Vinyl is a good alternative to other types of window materials because of its price and energy efficiency. It’s made from a plastic material called polyvinyl chloride (PVC). PVC has a high R-value, which means it provides a significant amount of insulation. Price and energy efficiency are just a few advantages of vinyl windows.
The advantages of vinyl windows are:
- Lower energy costs. Vinyl windows keep heat in during winter and out during summer. This reduces heating and air conditioning usage for lower energy bills.
- Maintenance free. Vinyl windows are nearly 100 percent scratch free. They never have to be painted, scraped, or stained and they’re easily cleaned with soap and water. Because they’re resistant to the elements, they don’t age as fast as other windows.
- Inexpensive. Vinyl is the least expensive of all window materials, but this doesn’t mean vinyl windows are low quality. Vinyl is durable, and it won’t rust or corrode.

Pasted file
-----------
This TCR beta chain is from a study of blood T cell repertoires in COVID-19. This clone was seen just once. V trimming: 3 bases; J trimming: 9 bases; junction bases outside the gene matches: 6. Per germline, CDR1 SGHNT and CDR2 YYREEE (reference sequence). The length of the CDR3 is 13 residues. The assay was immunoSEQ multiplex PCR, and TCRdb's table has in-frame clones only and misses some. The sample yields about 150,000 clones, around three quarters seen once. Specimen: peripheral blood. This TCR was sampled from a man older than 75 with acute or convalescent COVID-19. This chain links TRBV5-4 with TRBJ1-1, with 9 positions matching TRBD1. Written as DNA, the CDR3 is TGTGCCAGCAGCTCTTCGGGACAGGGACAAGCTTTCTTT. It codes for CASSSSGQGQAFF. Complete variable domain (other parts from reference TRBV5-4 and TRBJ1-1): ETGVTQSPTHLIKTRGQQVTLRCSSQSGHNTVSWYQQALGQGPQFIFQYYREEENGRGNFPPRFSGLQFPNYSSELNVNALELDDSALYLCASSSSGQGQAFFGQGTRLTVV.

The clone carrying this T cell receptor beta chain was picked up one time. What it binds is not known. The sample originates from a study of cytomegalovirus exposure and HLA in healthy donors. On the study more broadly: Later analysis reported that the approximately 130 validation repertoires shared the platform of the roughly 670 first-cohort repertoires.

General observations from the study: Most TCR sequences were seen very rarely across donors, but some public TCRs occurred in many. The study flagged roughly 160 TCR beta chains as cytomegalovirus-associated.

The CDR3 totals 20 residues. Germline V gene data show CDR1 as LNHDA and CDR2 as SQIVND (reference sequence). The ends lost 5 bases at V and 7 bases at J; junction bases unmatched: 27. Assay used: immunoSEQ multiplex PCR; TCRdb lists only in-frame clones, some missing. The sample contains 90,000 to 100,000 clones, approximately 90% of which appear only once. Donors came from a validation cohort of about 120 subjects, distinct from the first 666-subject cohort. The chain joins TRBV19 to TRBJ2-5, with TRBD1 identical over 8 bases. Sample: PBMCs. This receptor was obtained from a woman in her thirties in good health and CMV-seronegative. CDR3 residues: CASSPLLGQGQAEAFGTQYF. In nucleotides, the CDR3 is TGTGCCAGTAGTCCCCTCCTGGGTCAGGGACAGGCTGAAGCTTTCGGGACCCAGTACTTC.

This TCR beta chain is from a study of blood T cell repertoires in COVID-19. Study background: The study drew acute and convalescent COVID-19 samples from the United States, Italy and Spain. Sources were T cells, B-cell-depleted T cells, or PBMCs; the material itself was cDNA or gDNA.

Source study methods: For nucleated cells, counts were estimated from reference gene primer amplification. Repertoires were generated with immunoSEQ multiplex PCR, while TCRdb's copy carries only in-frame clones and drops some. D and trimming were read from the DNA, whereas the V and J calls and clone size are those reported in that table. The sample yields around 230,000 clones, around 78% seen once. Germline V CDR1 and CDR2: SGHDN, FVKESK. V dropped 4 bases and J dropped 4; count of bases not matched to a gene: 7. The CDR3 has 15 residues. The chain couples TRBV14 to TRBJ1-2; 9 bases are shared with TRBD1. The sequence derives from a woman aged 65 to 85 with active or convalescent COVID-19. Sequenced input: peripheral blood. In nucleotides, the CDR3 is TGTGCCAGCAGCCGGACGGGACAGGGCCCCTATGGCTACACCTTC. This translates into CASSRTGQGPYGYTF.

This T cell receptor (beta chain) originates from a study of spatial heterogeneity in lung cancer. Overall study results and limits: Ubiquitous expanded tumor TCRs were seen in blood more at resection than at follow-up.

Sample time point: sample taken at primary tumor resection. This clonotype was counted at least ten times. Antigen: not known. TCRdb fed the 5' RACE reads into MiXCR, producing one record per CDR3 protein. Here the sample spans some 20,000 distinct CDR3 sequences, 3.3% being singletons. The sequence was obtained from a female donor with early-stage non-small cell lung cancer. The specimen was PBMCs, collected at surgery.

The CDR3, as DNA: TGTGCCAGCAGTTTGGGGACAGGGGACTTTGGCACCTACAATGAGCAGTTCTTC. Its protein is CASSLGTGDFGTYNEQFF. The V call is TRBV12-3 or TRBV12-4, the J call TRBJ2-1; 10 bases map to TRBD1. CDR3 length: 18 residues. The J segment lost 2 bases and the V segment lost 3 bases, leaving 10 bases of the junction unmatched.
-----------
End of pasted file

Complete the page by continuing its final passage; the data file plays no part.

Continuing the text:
- Variety. Vinyl windows have many color, size, and style options. They can also be custom made. Colors range from champagne to forest green, and sizes range widely. Vinyl windows are available in styles from awning to picture.
Modern windows have two or more layers of glass. In the United States and Canada, the Energy Code sets certain standards for performance of products installed in homes. These codes now require Low-E Glass in all residential homes.
Low-E is a film that is several layers of metal poured microscopically thin over the surface of newly poured glass. This heat reflective film is transparent but can be darker or lighter depending on the type and manufacturer. This data is rated in Visible Light Transmission. Darker glass with heavier Low–E will have less VT. The NFRC rates most energy star rated window manufacturers.
Low-E glass is up to four times more efficient than clear glass.
Other options include triple-glazing (a third pane of glass), higher quality spacers between the panes, which reduce the failure rate and conduction that allows seal failure. This creates “fogging” or condensation to form between the panes. Modern windows also have optional gases between the panes that have higher insulated qualities than air, such as argon or krypton gases.